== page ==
then we went to the science floors which had a lot of very good interactive exhibits, all sorts of displays from electricity, to levers, pulleys, gravity, balance, hearing, sight, puzzles, magnetism and so on. nearly everyone there was a way for kai to be physically involved in demonstrating the scientific principle and to learn something more about it.

finally we went to the ‘clip & climb’ floor, this was definitely the highlight for kai and we spent a couple of hours here, he climbed most of the huge structures to the top, i made it to the top of one and sal climbed about halfway up a few. the abseil down was the most fun, and a good incentive to make the climb to the top!

we skipped the ice skating as we were not dressed for the icy conditions!

here are a couple of short videos of the kai monkey in action!

Jan 282014
 

holc8

tonite sal & i walked down to the riverfront for a couple of beers in a cafe overlooking the esplanade, after 2 large handles of beer each, we drained our wallet of the princley sum of $2 and then walked along the road where we had seen street vendors set up last night, all the tables had little gas burners on them which the cambodians call BBQ’s so we sat down and waited until a couple of giggly girls with no english turned up at the table, they gave us an arrangement of veges, herbs, eggs, noodles and raw meat as well as a pot which they put on the burner.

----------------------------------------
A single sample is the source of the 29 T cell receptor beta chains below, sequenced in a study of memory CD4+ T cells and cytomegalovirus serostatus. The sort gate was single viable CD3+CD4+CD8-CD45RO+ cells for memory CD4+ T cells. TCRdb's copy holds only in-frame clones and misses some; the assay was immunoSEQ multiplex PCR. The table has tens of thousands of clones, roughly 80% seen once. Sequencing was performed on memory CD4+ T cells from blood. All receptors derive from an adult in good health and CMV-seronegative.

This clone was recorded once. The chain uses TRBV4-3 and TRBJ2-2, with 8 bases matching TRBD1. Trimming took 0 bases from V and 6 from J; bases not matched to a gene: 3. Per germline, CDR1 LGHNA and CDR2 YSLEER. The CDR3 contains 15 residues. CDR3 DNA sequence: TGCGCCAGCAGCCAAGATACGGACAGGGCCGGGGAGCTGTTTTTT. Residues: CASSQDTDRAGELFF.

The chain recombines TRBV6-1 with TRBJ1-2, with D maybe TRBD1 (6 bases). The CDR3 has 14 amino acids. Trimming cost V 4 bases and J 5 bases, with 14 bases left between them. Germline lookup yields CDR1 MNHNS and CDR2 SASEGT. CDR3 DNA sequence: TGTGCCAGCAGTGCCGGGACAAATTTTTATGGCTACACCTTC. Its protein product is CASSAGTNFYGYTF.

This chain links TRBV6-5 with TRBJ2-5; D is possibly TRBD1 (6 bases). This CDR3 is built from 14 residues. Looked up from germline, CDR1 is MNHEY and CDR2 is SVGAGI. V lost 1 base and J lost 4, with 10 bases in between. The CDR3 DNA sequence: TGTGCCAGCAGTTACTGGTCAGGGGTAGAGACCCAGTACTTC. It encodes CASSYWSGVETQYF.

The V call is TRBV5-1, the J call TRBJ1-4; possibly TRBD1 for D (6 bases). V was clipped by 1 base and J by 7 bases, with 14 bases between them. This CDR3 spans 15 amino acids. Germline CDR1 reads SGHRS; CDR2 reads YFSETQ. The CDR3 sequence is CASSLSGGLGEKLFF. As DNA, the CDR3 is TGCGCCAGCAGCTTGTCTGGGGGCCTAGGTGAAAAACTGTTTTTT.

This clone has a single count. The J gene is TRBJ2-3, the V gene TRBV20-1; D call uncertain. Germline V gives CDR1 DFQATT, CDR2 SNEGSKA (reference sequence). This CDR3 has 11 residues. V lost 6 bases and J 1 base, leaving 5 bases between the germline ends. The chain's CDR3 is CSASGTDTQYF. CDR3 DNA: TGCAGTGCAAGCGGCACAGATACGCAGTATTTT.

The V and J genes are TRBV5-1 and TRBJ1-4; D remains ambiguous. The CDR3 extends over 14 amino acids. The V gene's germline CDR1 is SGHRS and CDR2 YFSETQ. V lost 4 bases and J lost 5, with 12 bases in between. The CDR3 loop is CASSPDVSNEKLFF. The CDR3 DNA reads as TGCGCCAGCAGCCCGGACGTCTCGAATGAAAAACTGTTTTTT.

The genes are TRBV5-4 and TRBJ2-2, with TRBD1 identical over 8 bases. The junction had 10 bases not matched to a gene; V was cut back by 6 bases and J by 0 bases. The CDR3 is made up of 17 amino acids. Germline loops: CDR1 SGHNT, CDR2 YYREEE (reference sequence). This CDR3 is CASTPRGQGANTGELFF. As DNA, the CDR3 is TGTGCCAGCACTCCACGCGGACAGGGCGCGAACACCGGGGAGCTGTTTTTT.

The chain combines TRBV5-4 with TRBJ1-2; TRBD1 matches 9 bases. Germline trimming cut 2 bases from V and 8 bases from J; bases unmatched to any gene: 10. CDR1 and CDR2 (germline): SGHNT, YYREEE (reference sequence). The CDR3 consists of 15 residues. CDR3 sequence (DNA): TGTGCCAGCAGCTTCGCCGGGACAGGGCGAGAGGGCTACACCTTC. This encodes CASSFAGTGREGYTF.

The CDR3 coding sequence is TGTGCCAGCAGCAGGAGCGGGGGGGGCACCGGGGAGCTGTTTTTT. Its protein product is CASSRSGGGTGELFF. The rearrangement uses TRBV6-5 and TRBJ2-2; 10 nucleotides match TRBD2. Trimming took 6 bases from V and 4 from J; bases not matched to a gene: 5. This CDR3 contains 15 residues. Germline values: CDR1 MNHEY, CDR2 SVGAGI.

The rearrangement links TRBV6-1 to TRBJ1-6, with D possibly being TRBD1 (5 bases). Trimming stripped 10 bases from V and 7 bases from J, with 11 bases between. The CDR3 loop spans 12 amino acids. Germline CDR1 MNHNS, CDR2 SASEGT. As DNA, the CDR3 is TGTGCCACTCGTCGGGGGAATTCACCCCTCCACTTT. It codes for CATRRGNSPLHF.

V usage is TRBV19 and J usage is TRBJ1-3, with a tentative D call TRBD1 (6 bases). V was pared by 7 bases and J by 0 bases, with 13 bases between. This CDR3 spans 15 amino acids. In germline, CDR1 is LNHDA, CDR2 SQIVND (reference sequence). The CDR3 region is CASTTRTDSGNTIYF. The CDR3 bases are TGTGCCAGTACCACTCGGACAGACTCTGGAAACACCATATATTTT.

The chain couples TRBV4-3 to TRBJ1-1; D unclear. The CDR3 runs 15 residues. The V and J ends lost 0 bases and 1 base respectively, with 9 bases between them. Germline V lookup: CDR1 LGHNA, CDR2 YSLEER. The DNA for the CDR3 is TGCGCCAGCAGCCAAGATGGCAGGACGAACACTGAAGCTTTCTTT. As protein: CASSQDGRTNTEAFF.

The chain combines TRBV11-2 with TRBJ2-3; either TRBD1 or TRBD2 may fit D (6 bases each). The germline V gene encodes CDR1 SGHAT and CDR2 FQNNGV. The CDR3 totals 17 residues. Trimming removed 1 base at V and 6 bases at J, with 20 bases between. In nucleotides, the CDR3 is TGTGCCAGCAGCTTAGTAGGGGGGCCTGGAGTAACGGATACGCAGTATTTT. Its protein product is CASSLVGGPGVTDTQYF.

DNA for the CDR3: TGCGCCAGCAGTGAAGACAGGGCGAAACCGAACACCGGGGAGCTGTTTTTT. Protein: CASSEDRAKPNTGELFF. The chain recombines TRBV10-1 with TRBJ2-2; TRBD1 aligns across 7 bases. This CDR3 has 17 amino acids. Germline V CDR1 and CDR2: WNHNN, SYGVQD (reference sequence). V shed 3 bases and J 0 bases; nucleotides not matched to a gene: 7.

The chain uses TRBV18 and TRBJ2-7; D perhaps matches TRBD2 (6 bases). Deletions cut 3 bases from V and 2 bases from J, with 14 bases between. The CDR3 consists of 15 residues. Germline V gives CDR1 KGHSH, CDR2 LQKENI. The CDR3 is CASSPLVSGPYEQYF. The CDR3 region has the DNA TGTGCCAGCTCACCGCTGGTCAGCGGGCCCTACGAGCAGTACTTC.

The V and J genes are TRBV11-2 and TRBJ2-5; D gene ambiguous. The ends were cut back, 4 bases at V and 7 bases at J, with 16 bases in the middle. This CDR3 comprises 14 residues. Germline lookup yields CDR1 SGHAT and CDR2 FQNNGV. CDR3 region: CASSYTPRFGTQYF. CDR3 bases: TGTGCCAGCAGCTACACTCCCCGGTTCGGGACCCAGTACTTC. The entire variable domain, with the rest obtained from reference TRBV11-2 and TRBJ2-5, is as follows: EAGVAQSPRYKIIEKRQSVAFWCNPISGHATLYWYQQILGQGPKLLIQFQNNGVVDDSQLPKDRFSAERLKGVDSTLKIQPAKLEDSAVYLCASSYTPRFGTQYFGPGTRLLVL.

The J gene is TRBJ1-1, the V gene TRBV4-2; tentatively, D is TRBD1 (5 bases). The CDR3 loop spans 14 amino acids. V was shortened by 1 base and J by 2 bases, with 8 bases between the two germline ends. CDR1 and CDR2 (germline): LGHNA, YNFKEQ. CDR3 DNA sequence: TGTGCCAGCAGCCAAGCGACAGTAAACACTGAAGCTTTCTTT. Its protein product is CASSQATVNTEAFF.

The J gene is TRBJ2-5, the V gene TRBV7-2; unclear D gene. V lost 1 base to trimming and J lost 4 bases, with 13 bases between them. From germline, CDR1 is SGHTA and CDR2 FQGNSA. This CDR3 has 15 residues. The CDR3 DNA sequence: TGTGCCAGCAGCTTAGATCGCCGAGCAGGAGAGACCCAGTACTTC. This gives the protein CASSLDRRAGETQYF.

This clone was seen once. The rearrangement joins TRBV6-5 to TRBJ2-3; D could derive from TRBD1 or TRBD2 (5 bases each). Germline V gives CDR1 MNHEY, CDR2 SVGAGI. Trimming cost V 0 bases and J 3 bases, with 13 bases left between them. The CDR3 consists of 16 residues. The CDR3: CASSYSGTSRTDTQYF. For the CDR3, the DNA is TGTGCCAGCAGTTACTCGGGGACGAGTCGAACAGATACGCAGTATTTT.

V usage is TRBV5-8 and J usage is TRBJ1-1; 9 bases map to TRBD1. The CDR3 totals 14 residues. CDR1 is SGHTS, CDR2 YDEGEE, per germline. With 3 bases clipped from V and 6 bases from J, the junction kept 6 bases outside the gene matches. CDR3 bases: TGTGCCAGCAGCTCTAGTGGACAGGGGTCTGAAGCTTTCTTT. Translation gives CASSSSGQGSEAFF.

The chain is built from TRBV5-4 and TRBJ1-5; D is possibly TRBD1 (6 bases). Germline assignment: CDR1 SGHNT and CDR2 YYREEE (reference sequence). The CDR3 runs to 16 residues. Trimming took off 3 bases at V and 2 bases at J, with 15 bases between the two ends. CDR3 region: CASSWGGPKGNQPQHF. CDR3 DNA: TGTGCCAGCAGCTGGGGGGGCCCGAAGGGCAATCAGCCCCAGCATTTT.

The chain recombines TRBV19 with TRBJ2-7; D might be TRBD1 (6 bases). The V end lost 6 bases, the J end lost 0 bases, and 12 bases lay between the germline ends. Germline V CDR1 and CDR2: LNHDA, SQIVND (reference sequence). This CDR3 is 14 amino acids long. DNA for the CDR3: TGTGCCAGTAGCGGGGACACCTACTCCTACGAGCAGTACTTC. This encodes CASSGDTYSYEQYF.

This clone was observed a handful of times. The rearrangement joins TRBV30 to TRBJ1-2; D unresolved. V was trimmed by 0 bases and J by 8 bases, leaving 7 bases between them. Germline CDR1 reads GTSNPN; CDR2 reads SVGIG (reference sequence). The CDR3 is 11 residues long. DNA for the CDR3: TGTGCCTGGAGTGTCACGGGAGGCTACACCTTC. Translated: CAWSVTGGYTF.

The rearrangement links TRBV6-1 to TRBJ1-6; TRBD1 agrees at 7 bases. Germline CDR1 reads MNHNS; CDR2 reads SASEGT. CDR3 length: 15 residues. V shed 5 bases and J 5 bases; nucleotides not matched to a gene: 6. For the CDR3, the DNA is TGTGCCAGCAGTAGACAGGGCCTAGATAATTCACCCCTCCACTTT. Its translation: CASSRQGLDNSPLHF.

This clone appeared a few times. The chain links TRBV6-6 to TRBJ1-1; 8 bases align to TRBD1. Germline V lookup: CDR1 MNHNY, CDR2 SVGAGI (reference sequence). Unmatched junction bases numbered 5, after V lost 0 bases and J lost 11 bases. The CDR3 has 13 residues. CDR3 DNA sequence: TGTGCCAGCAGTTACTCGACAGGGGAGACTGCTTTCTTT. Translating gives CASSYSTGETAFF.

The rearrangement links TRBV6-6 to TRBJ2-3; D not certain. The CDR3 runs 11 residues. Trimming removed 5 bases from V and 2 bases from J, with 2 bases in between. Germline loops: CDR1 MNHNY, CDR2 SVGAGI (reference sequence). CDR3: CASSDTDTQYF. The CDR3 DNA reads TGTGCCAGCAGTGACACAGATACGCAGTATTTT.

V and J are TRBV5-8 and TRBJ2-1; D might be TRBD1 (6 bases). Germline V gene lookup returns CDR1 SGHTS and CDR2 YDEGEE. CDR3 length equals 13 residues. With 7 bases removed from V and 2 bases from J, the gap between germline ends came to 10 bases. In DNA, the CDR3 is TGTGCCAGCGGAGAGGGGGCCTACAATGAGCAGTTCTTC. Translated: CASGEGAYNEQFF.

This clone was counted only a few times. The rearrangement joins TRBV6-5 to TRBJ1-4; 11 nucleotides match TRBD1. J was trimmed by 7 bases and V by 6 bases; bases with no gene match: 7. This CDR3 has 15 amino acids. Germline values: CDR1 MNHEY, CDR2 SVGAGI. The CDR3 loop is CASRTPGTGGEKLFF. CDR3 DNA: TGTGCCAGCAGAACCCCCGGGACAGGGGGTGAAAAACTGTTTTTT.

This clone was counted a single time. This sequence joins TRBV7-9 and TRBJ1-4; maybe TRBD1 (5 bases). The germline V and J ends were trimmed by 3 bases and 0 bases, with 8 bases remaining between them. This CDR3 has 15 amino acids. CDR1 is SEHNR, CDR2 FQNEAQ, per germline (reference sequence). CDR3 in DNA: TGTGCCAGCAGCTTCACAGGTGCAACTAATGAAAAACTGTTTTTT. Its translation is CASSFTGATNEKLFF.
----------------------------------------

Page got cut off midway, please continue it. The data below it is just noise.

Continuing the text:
turned out the pot was full of tasty stock with dumplings, we then added the rest of the ingredients to our own taste and timing and then ladled the resulting noodle soup into bowls and tore up vietnamese mint to add to it – it was superb, the stock is yummy and adding the extras and cooking at the table just adds to the whole experience.

we provided free entertainment for the local diners as well as the giggly girls, watching the clumsy barangs trying to cook, serve and eat their local dish!

we woofed down all our stomachs could hold, then we had a couple more beers to wash it down and this time had our wallet lightened by  $7 – and we left enough in the pot to feed a small village!

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Jan 272014
 

today we found the ou ruessei market in phnom penh, its the real khmer local market where all the farmers sell their produce, its complete mayhem! thousands of vendors selling fruit, veges, meat, seafood, dried products, cooked products, spices, sauces, you name it, they have it.